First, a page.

EU Moves Closer to Scrapping ICE Ban

The European Union has taken a step closer to scrapping the blanket ban on ICE powertrains for new vehicles it had planned to take effect after 2035.

According to Reuters news agency the European Commission has drafted a plan to allow new ICE vehicles after the deadline as long as they are run on climate neutral fuels. The move has been forced by Germany’s protest that ICE using these fuels should not be penalized by a blanket ban ignoring the technology’s climate friendly capabilities.

The draft proposal suggests creating a new type of vehicle category in the EU for cars that can only operate on carbon neutral fuels. Such vehicles would have to use technology that would prevent them from driving if other fuels are used.

Paving the way to rescuing ICE technology is the possible large-scale production of e-fuels. These are made by synthesizing captured CO2 emissions and hydrogen produced using CO2-free electricity. Porsche has been behind the e-fuel pilot program at ‘Haru Oni’ plant in Punta Arenas, Chile, in a bid to explore whether this can be produced at scale.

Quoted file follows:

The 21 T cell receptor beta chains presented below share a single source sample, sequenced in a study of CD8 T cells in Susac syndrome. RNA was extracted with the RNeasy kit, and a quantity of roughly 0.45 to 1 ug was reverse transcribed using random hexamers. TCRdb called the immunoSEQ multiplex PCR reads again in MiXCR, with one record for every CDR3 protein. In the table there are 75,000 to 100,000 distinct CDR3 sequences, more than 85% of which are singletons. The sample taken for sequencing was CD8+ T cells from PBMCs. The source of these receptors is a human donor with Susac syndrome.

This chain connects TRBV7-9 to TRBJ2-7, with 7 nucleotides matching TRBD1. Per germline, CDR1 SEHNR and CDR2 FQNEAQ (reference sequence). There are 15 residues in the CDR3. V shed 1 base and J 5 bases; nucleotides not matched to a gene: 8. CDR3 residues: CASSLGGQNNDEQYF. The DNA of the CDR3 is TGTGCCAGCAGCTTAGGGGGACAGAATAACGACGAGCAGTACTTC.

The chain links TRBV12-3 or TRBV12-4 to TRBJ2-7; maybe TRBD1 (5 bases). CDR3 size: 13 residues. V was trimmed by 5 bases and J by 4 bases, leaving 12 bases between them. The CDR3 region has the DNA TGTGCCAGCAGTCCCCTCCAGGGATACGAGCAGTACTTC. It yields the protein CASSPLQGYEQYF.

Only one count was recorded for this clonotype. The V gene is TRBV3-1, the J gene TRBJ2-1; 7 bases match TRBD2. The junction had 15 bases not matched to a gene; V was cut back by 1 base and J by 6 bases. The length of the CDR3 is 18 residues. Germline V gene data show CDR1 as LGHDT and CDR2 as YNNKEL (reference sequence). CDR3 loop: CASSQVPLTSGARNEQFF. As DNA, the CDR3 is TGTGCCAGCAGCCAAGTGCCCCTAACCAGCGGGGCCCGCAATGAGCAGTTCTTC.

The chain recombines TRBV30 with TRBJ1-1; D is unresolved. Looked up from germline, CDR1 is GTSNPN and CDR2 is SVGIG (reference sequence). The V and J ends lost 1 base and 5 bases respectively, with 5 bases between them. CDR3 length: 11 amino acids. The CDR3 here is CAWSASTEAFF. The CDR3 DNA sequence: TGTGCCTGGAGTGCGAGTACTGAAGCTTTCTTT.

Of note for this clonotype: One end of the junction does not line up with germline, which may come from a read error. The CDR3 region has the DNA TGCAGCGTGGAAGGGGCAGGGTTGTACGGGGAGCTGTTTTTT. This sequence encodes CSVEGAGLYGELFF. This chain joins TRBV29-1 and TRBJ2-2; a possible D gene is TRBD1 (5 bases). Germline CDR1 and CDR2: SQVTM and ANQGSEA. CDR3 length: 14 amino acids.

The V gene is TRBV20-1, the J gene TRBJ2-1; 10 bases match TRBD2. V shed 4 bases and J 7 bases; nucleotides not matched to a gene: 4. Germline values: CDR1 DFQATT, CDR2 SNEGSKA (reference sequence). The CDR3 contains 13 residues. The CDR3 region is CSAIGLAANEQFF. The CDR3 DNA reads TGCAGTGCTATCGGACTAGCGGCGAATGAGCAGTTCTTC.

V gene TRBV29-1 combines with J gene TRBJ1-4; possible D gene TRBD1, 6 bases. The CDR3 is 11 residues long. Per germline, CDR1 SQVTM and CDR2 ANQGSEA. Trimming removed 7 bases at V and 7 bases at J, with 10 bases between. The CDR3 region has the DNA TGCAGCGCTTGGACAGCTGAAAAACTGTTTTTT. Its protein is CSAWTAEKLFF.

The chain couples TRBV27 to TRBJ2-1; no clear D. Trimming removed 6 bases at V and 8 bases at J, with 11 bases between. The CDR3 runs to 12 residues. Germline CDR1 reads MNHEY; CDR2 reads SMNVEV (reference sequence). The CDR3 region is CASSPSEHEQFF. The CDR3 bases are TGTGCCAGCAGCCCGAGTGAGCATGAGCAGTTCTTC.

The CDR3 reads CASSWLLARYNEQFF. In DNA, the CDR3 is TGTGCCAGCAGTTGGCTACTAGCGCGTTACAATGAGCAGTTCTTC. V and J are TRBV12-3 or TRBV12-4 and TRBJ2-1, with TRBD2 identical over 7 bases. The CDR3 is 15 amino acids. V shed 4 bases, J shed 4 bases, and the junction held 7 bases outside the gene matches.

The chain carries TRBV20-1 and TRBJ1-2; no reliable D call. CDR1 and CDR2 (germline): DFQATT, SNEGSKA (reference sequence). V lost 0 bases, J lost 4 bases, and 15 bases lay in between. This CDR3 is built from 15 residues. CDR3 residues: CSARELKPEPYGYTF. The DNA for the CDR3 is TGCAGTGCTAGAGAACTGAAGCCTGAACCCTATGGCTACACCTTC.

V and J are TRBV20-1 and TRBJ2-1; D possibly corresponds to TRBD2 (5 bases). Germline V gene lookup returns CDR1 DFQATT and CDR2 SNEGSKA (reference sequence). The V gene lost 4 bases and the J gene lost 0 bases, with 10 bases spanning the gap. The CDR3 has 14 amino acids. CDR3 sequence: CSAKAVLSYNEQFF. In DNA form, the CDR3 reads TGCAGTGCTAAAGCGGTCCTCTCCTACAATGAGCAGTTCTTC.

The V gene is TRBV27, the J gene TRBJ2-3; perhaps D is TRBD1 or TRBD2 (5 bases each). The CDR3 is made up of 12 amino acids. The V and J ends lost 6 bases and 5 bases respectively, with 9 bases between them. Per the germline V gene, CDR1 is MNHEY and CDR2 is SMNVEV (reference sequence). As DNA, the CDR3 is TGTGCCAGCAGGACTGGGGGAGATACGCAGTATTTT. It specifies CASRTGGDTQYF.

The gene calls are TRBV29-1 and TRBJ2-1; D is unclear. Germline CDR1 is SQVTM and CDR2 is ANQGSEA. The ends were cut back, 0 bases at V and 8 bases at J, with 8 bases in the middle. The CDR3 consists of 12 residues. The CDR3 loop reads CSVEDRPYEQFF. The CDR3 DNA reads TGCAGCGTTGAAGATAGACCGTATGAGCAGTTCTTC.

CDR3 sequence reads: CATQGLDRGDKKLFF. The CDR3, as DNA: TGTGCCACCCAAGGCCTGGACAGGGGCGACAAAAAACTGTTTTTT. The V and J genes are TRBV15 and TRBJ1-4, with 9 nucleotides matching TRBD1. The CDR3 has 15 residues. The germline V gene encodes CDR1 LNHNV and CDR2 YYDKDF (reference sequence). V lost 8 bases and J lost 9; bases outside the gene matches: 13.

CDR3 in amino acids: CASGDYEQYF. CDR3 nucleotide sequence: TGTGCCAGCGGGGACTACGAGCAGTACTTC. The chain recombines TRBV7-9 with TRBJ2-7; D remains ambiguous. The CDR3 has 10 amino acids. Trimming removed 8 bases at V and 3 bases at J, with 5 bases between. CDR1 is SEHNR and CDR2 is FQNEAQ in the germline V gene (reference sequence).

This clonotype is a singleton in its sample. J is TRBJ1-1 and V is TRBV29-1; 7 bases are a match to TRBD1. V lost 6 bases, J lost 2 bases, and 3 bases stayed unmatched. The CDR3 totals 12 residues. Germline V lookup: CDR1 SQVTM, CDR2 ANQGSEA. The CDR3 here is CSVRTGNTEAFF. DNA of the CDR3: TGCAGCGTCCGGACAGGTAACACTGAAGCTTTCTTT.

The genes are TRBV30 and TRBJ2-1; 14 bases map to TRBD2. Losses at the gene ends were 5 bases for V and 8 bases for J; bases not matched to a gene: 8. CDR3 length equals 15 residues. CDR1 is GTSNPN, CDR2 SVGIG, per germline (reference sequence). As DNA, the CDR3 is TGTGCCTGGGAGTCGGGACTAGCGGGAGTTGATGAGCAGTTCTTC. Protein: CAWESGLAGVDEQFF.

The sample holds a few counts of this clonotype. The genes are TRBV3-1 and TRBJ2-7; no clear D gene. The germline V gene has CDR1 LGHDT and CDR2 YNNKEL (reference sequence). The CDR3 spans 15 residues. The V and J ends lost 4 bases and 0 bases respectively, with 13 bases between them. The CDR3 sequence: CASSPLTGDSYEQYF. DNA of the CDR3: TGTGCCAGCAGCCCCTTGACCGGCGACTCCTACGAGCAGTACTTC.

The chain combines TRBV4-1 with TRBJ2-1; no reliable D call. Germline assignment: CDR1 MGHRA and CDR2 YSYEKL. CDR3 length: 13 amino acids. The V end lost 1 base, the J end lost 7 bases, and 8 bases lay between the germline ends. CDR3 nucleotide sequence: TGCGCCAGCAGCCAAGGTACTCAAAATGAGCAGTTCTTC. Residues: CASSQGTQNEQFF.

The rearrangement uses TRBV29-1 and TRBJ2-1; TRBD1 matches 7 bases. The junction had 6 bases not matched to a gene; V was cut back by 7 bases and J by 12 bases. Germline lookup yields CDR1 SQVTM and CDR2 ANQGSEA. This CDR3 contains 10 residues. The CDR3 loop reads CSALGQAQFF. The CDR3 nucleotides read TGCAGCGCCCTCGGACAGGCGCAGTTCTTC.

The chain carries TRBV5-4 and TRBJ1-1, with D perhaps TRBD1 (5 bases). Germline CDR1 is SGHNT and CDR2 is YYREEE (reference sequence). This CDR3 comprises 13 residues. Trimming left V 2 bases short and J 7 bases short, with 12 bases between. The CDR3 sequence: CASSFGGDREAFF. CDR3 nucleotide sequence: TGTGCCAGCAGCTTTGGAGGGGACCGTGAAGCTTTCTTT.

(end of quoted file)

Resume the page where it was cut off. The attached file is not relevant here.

Two sources told Reuters that the Commission’s condition that cars must be able to recognize CO2-neutral fuels from fossil fuels was problematic for Germany because it would largely force automakers to develop new engines. German Transport Minister Volker Wissing did not want to reject the Commission’s proposal but rather make some improvements to it. The parties are aiming to secure an agreement at this week’s EU summit.

— Paul Myles is a seasoned automotive journalist based in Europe. Follow him on Twitter @Paulmyles_

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